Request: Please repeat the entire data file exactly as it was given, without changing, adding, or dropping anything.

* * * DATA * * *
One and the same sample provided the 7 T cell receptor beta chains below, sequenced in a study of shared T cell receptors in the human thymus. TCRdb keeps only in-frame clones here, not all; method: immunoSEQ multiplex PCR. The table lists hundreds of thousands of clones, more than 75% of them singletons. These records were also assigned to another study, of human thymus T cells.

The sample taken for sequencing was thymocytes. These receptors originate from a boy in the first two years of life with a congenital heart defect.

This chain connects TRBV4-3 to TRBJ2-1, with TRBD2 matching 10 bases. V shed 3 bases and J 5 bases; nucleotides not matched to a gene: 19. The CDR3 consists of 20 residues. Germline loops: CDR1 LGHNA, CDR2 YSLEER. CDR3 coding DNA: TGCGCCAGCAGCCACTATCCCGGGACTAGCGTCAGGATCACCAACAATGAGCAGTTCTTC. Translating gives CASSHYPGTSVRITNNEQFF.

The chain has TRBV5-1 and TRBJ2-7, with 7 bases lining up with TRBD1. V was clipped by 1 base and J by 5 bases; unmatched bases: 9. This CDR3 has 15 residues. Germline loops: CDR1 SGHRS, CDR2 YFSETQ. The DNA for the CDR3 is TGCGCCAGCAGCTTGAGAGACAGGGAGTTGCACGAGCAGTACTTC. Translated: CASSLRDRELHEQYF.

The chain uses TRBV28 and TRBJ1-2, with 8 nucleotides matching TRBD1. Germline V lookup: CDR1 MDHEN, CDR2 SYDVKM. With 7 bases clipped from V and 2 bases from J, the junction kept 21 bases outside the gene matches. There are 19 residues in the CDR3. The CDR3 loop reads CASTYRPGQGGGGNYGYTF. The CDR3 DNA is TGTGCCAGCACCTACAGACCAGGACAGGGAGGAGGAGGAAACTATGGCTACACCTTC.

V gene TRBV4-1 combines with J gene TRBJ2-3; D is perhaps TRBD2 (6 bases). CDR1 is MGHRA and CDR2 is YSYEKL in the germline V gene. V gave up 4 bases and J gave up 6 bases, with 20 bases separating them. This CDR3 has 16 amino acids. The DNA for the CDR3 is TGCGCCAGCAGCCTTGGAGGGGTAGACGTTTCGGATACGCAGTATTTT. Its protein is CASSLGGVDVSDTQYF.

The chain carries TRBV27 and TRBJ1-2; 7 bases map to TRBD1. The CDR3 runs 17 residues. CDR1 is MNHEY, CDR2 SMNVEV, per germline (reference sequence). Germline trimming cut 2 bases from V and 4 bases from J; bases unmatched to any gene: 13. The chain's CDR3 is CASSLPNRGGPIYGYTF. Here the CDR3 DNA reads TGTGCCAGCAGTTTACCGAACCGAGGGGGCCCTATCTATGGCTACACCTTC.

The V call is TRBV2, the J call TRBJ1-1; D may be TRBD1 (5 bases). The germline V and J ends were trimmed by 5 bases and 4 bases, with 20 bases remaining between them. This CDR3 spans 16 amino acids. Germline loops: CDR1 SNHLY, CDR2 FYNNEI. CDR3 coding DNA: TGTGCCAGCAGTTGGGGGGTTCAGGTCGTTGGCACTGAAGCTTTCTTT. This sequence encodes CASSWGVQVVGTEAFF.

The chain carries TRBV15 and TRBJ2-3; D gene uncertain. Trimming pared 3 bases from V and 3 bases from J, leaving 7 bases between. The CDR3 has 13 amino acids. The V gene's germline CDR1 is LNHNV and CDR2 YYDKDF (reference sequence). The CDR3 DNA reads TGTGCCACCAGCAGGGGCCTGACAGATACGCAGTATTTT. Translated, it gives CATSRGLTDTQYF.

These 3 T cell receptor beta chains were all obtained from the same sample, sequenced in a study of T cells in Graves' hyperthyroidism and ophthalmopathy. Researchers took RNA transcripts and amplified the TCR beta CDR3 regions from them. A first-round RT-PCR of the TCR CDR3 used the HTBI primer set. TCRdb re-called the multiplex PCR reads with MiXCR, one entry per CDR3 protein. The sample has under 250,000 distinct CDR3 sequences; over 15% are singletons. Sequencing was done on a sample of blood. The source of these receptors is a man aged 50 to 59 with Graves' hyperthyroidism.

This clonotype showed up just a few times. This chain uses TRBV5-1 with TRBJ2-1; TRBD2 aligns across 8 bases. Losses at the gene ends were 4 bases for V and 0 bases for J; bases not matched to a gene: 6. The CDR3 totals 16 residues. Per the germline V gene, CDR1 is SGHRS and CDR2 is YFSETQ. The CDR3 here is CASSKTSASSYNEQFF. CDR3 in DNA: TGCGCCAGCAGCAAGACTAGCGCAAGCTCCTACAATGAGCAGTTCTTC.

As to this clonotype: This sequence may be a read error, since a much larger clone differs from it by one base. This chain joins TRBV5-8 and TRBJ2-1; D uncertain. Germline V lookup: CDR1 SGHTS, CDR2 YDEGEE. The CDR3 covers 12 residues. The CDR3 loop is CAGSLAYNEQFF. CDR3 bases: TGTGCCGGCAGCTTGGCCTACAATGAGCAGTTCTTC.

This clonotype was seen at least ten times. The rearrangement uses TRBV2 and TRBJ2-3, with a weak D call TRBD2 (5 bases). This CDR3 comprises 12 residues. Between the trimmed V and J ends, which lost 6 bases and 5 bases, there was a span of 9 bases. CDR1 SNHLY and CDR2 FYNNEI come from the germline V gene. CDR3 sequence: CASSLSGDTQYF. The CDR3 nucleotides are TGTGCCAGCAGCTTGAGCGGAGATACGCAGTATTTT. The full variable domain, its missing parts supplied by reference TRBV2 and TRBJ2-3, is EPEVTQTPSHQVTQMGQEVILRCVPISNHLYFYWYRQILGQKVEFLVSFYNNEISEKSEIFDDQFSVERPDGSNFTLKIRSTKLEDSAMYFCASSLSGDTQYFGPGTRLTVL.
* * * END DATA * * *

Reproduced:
One and the same sample provided the 7 T cell receptor beta chains below, sequenced in a study of shared T cell receptors in the human thymus. TCRdb keeps only in-frame clones here, not all; method: immunoSEQ multiplex PCR. The table lists hundreds of thousands of clones, more than 75% of them singletons. These records were also assigned to another study, of human thymus T cells.

The sample taken for sequencing was thymocytes. These receptors originate from a boy in the first two years of life with a congenital heart defect.

This chain connects TRBV4-3 to TRBJ2-1, with TRBD2 matching 10 bases. V shed 3 bases and J 5 bases; nucleotides not matched to a gene: 19. The CDR3 consists of 20 residues. Germline loops: CDR1 LGHNA, CDR2 YSLEER. CDR3 coding DNA: TGCGCCAGCAGCCACTATCCCGGGACTAGCGTCAGGATCACCAACAATGAGCAGTTCTTC. Translating gives CASSHYPGTSVRITNNEQFF.

The chain has TRBV5-1 and TRBJ2-7, with 7 bases lining up with TRBD1. V was clipped by 1 base and J by 5 bases; unmatched bases: 9. This CDR3 has 15 residues. Germline loops: CDR1 SGHRS, CDR2 YFSETQ. The DNA for the CDR3 is TGCGCCAGCAGCTTGAGAGACAGGGAGTTGCACGAGCAGTACTTC. Translated: CASSLRDRELHEQYF.

The chain uses TRBV28 and TRBJ1-2, with 8 nucleotides matching TRBD1. Germline V lookup: CDR1 MDHEN, CDR2 SYDVKM. With 7 bases clipped from V and 2 bases from J, the junction kept 21 bases outside the gene matches. There are 19 residues in the CDR3. The CDR3 loop reads CASTYRPGQGGGGNYGYTF. The CDR3 DNA is TGTGCCAGCACCTACAGACCAGGACAGGGAGGAGGAGGAAACTATGGCTACACCTTC.

V gene TRBV4-1 combines with J gene TRBJ2-3; D is perhaps TRBD2 (6 bases). CDR1 is MGHRA and CDR2 is YSYEKL in the germline V gene. V gave up 4 bases and J gave up 6 bases, with 20 bases separating them. This CDR3 has 16 amino acids. The DNA for the CDR3 is TGCGCCAGCAGCCTTGGAGGGGTAGACGTTTCGGATACGCAGTATTTT. Its protein is CASSLGGVDVSDTQYF.

The chain carries TRBV27 and TRBJ1-2; 7 bases map to TRBD1. The CDR3 runs 17 residues. CDR1 is MNHEY, CDR2 SMNVEV, per germline (reference sequence). Germline trimming cut 2 bases from V and 4 bases from J; bases unmatched to any gene: 13. The chain's CDR3 is CASSLPNRGGPIYGYTF. Here the CDR3 DNA reads TGTGCCAGCAGTTTACCGAACCGAGGGGGCCCTATCTATGGCTACACCTTC.

The V call is TRBV2, the J call TRBJ1-1; D may be TRBD1 (5 bases). The germline V and J ends were trimmed by 5 bases and 4 bases, with 20 bases remaining between them. This CDR3 spans 16 amino acids. Germline loops: CDR1 SNHLY, CDR2 FYNNEI. CDR3 coding DNA: TGTGCCAGCAGTTGGGGGGTTCAGGTCGTTGGCACTGAAGCTTTCTTT. This sequence encodes CASSWGVQVVGTEAFF.

The chain carries TRBV15 and TRBJ2-3; D gene uncertain. Trimming pared 3 bases from V and 3 bases from J, leaving 7 bases between. The CDR3 has 13 amino acids. The V gene's germline CDR1 is LNHNV and CDR2 YYDKDF (reference sequence). The CDR3 DNA reads TGTGCCACCAGCAGGGGCCTGACAGATACGCAGTATTTT. Translated, it gives CATSRGLTDTQYF.

These 3 T cell receptor beta chains were all obtained from the same sample, sequenced in a study of T cells in Graves' hyperthyroidism and ophthalmopathy. Researchers took RNA transcripts and amplified the TCR beta CDR3 regions from them. A first-round RT-PCR of the TCR CDR3 used the HTBI primer set. TCRdb re-called the multiplex PCR reads with MiXCR, one entry per CDR3 protein. The sample has under 250,000 distinct CDR3 sequences; over 15% are singletons. Sequencing was done on a sample of blood. The source of these receptors is a man aged 50 to 59 with Graves' hyperthyroidism.

This clonotype showed up just a few times. This chain uses TRBV5-1 with TRBJ2-1; TRBD2 aligns across 8 bases. Losses at the gene ends were 4 bases for V and 0 bases for J; bases not matched to a gene: 6. The CDR3 totals 16 residues. Per the germline V gene, CDR1 is SGHRS and CDR2 is YFSETQ. The CDR3 here is CASSKTSASSYNEQFF. CDR3 in DNA: TGCGCCAGCAGCAAGACTAGCGCAAGCTCCTACAATGAGCAGTTCTTC.

As to this clonotype: This sequence may be a read error, since a much larger clone differs from it by one base. This chain joins TRBV5-8 and TRBJ2-1; D uncertain. Germline V lookup: CDR1 SGHTS, CDR2 YDEGEE. The CDR3 covers 12 residues. The CDR3 loop is CAGSLAYNEQFF. CDR3 bases: TGTGCCGGCAGCTTGGCCTACAATGAGCAGTTCTTC.

This clonotype was seen at least ten times. The rearrangement uses TRBV2 and TRBJ2-3, with a weak D call TRBD2 (5 bases). This CDR3 comprises 12 residues. Between the trimmed V and J ends, which lost 6 bases and 5 bases, there was a span of 9 bases. CDR1 SNHLY and CDR2 FYNNEI come from the germline V gene. CDR3 sequence: CASSLSGDTQYF. The CDR3 nucleotides are TGTGCCAGCAGCTTGAGCGGAGATACGCAGTATTTT. The full variable domain, its missing parts supplied by reference TRBV2 and TRBJ2-3, is EPEVTQTPSHQVTQMGQEVILRCVPISNHLYFYWYRQILGQKVEFLVSFYNNEISEKSEIFDDQFSVERPDGSNFTLKIRSTKLEDSAMYFCASSLSGDTQYFGPGTRLTVL.